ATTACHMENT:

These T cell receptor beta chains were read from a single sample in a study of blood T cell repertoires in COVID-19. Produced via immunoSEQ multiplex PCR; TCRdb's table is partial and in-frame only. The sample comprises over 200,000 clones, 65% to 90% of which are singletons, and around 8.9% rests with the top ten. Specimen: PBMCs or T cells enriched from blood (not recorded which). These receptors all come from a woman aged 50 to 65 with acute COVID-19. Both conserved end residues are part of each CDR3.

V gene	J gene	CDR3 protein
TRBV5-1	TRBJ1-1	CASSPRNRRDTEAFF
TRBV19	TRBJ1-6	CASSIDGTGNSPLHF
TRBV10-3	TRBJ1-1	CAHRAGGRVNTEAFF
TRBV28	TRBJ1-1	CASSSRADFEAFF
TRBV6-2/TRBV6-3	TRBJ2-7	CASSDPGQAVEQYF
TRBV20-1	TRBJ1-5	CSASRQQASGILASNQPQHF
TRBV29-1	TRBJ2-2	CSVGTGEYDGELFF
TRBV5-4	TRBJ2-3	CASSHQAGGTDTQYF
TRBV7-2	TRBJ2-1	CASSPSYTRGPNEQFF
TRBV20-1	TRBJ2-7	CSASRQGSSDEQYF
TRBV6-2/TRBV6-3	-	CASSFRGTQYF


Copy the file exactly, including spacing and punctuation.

These T cell receptor beta chains were read from a single sample in a study of blood T cell repertoires in COVID-19. Produced via immunoSEQ multiplex PCR; TCRdb's table is partial and in-frame only. The sample comprises over 200,000 clones, 65% to 90% of which are singletons, and around 8.9% rests with the top ten. Specimen: PBMCs or T cells enriched from blood (not recorded which). These receptors all come from a woman aged 50 to 65 with acute COVID-19. Both conserved end residues are part of each CDR3.

V gene	J gene	CDR3 protein
TRBV5-1	TRBJ1-1	CASSPRNRRDTEAFF
TRBV19	TRBJ1-6	CASSIDGTGNSPLHF
TRBV10-3	TRBJ1-1	CAHRAGGRVNTEAFF
TRBV28	TRBJ1-1	CASSSRADFEAFF
TRBV6-2/TRBV6-3	TRBJ2-7	CASSDPGQAVEQYF
TRBV20-1	TRBJ1-5	CSASRQQASGILASNQPQHF
TRBV29-1	TRBJ2-2	CSVGTGEYDGELFF
TRBV5-4	TRBJ2-3	CASSHQAGGTDTQYF
TRBV7-2	TRBJ2-1	CASSPSYTRGPNEQFF
TRBV20-1	TRBJ2-7	CSASRQGSSDEQYF
TRBV6-2/TRBV6-3	-	CASSFRGTQYF